Oculus Rift Development Kit 2 is on sale now for $350, with an expected ship date sometime in July.


(Credit:
Oculus)

Other DK2 improvements include better orientation tracking, built-in latency testing, an on-headset USB port, better optics, a redesigned Software Development Kit, and optimization to integrate Oculus Rift with the Unity and Unreal Engine 4 game engines. Oculus also has eliminated the “infamous” control box.

Despite the improvements, Oculus said the “overall experience” is still lacking, and not yet ready for gamers.

“DK2 is not the Holodeck yet, but it’s a major step in the right direction,” the company said.

Developers now have access to Oculus Rift Dev Kit 2 (pictures)

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Voice is not enough: Motion is key to Android Wear

Forget poetry, the future is wearables in motion.


(Credit:
Motorola)

Google and Motorola rolled out their joint vision of Android Wear, the Moto 360, and the future of wearables on Tuesday. (LG also gave us a taste of its upcoming G Watch.) Based on the few videos and all the information released for developers, it appears that Google’s wearable platform is a fancy port of Google Now “cards” and voice control in a pretty spiffy, new form factor.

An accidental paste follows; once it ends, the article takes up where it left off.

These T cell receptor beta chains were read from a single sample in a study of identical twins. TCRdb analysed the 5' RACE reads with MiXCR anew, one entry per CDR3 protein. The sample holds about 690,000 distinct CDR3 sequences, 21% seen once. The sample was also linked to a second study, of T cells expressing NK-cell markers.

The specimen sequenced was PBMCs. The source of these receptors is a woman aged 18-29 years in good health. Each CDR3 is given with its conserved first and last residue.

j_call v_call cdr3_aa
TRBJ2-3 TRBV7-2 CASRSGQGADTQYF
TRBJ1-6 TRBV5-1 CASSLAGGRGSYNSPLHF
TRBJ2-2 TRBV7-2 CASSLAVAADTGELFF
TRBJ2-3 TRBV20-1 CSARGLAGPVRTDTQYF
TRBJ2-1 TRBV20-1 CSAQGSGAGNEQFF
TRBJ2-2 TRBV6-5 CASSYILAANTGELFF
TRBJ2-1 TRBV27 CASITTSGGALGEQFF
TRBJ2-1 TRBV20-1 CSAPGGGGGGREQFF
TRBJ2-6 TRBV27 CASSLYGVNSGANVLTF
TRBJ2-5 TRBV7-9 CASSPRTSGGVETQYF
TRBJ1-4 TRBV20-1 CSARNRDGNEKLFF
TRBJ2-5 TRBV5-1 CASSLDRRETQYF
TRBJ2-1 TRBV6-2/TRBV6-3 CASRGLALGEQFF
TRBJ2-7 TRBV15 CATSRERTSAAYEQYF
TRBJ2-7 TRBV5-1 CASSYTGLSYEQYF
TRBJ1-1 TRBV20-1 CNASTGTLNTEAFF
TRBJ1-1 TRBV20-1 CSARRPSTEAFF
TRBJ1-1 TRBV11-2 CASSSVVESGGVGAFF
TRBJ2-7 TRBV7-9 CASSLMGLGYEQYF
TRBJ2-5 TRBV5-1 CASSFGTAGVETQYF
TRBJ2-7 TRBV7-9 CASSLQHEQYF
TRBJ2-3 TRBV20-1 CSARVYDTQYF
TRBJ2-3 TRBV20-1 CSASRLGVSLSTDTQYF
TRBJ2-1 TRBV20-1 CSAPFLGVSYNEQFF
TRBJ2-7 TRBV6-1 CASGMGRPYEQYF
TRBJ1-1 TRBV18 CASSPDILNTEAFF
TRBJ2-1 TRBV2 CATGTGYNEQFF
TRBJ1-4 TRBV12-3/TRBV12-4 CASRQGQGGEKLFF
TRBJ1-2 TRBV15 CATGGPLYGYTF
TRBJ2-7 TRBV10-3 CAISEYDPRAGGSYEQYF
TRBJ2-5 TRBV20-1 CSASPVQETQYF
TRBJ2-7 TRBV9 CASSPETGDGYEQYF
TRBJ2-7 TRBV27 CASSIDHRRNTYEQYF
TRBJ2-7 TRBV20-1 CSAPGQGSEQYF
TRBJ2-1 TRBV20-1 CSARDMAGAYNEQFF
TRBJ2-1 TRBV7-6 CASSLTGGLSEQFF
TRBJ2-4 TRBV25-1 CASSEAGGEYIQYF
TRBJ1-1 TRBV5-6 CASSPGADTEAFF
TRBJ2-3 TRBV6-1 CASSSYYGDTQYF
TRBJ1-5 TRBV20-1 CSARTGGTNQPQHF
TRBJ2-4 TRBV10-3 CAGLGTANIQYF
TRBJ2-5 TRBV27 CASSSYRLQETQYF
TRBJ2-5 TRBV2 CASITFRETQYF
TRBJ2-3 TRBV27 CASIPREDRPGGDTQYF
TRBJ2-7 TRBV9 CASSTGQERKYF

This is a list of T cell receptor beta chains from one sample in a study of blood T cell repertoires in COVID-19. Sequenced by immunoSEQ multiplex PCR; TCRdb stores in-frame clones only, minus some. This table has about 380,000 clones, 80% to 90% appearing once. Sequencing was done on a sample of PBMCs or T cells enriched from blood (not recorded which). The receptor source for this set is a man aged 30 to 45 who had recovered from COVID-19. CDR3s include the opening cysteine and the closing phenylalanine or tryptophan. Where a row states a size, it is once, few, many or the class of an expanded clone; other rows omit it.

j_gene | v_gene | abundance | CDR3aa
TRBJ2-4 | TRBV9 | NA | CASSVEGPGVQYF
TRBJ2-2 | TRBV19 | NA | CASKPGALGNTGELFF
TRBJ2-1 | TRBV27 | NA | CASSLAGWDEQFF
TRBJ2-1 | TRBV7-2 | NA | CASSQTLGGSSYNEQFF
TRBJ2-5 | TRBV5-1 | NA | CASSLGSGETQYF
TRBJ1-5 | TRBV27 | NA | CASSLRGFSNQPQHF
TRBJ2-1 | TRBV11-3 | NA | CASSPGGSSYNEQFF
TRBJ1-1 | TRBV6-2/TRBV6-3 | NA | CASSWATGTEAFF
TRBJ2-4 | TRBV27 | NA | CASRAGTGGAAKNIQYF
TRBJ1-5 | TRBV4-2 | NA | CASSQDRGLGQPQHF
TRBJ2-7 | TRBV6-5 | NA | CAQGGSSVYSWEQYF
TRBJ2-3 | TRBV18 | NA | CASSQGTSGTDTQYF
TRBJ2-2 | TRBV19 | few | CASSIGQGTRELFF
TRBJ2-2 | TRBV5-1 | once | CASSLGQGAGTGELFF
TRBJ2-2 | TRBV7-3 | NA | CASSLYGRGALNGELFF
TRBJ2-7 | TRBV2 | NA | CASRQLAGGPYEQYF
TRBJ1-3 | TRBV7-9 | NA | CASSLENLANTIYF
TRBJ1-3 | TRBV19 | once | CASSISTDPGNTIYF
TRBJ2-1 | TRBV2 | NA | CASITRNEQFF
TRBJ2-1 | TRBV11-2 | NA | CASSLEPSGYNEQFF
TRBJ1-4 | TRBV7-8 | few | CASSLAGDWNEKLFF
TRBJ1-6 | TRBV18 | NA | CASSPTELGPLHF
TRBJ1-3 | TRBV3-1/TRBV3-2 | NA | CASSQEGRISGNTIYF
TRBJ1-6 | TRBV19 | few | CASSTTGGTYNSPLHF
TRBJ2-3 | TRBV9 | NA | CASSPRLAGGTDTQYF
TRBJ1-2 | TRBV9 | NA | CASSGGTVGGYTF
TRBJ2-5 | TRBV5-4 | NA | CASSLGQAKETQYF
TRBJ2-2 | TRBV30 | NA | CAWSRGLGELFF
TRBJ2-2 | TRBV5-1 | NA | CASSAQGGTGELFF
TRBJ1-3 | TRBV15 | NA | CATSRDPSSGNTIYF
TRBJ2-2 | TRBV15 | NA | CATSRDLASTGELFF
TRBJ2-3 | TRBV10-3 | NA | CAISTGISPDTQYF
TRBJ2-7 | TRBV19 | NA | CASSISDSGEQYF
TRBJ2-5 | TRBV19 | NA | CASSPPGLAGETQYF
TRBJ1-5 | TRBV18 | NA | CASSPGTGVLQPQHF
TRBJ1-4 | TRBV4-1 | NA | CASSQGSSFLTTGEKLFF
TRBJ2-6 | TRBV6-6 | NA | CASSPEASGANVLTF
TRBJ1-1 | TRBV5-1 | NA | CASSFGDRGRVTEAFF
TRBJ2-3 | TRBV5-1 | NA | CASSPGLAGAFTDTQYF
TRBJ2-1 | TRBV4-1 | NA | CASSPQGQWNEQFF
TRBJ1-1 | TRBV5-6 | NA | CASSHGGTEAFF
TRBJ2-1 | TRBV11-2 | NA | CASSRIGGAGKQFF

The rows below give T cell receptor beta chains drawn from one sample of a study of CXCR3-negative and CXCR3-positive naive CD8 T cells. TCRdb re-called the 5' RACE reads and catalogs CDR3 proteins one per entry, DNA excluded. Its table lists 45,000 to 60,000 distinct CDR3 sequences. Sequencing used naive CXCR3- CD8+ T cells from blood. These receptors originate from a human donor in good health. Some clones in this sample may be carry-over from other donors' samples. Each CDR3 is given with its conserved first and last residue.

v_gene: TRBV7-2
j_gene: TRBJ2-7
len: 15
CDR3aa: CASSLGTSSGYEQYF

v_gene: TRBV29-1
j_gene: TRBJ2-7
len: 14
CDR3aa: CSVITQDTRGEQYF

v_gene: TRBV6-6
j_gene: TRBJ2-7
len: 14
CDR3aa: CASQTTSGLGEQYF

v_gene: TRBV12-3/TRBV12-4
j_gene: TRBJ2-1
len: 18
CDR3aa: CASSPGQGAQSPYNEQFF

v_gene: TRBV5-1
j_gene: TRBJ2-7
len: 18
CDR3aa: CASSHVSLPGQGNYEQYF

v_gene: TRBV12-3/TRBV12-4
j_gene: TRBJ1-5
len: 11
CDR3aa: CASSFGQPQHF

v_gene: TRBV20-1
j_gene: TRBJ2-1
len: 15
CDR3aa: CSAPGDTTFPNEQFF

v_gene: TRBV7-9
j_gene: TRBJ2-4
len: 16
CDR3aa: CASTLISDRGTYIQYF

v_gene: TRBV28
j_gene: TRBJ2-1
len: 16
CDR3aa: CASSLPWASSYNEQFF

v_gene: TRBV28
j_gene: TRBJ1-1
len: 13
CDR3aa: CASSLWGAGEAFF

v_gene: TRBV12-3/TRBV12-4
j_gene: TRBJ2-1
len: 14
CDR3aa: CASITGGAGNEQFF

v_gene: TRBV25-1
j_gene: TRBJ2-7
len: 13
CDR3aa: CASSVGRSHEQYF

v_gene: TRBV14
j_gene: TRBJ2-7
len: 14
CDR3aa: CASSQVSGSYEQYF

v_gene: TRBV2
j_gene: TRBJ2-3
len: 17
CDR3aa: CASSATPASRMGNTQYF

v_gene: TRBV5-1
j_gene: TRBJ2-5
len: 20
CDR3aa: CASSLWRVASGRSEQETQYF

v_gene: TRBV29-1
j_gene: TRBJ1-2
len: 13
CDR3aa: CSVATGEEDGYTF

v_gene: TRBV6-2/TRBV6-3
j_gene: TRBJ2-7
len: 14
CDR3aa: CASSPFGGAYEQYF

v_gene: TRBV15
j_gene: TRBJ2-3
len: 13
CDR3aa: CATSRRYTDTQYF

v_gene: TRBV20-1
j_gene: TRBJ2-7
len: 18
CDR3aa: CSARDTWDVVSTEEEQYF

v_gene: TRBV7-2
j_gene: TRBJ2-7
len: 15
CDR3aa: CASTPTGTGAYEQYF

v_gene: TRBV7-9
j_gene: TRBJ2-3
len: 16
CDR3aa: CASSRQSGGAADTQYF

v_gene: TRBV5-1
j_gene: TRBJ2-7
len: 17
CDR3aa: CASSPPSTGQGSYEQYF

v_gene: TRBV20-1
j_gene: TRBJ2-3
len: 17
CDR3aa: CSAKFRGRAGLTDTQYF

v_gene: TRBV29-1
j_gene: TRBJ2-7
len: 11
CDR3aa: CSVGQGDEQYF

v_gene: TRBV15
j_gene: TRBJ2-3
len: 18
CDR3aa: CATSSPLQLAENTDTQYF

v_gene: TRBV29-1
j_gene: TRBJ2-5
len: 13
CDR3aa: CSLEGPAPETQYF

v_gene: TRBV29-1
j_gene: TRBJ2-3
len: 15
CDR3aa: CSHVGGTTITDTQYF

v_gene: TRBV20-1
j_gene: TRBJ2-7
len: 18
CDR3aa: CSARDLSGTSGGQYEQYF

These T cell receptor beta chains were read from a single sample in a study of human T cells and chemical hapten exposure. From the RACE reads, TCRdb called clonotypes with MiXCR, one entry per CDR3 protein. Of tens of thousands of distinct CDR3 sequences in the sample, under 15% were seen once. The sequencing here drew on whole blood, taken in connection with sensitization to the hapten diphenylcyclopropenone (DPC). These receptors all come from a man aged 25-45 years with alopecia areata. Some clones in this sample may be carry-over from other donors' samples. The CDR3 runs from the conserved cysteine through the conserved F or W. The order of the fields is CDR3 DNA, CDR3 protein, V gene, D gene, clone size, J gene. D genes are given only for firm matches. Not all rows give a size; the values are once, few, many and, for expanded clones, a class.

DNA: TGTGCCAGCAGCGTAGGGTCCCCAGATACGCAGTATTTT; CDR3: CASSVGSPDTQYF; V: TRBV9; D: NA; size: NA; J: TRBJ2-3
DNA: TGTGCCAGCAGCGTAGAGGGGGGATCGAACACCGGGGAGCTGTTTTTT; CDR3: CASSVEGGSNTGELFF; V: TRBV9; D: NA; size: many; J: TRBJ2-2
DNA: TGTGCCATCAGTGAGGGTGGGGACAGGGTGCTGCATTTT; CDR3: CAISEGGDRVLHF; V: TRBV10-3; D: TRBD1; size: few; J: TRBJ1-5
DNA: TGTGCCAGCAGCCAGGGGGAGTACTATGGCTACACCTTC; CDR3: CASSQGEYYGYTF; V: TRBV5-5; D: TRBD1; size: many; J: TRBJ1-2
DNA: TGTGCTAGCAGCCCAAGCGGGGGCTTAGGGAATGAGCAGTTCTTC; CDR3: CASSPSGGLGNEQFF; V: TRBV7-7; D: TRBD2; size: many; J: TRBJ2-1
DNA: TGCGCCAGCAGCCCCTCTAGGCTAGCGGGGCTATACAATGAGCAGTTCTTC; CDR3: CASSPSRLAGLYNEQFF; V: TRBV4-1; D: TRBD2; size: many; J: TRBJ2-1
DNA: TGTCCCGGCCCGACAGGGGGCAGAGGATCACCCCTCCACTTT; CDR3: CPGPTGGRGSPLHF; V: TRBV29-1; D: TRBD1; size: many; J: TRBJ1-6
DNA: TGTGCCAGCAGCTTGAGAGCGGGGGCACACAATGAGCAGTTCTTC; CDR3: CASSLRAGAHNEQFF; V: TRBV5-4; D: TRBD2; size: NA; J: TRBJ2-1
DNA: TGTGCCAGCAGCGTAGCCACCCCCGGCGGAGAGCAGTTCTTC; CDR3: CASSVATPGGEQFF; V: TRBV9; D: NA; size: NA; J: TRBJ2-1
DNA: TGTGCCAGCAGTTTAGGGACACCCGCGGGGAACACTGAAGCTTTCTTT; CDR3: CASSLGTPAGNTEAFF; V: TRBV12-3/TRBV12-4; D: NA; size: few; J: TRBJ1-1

While this is the focus of the developer preview out this week, don’t be fooled.
Android Wear will be much more than just some full-faced watches that respond to speech, taps, and swipes. For the past few years now, Google has been telegraphing that it is much more interested in how we ambulate our entire bodies, not just our index fingers and vocal cords.

Last August, I went to New York to get my hands on the much-hyped Moto X. I spent a few weeks with a review unit and then sent it back and moved on to demo the other anticipated Android phones of the season — like the Nexus 5. But when it came time for me to put my money where my mouth was and buy my next daily use device a few months later, I went with the already slightly aged and less powerful Moto X.

What sold me on the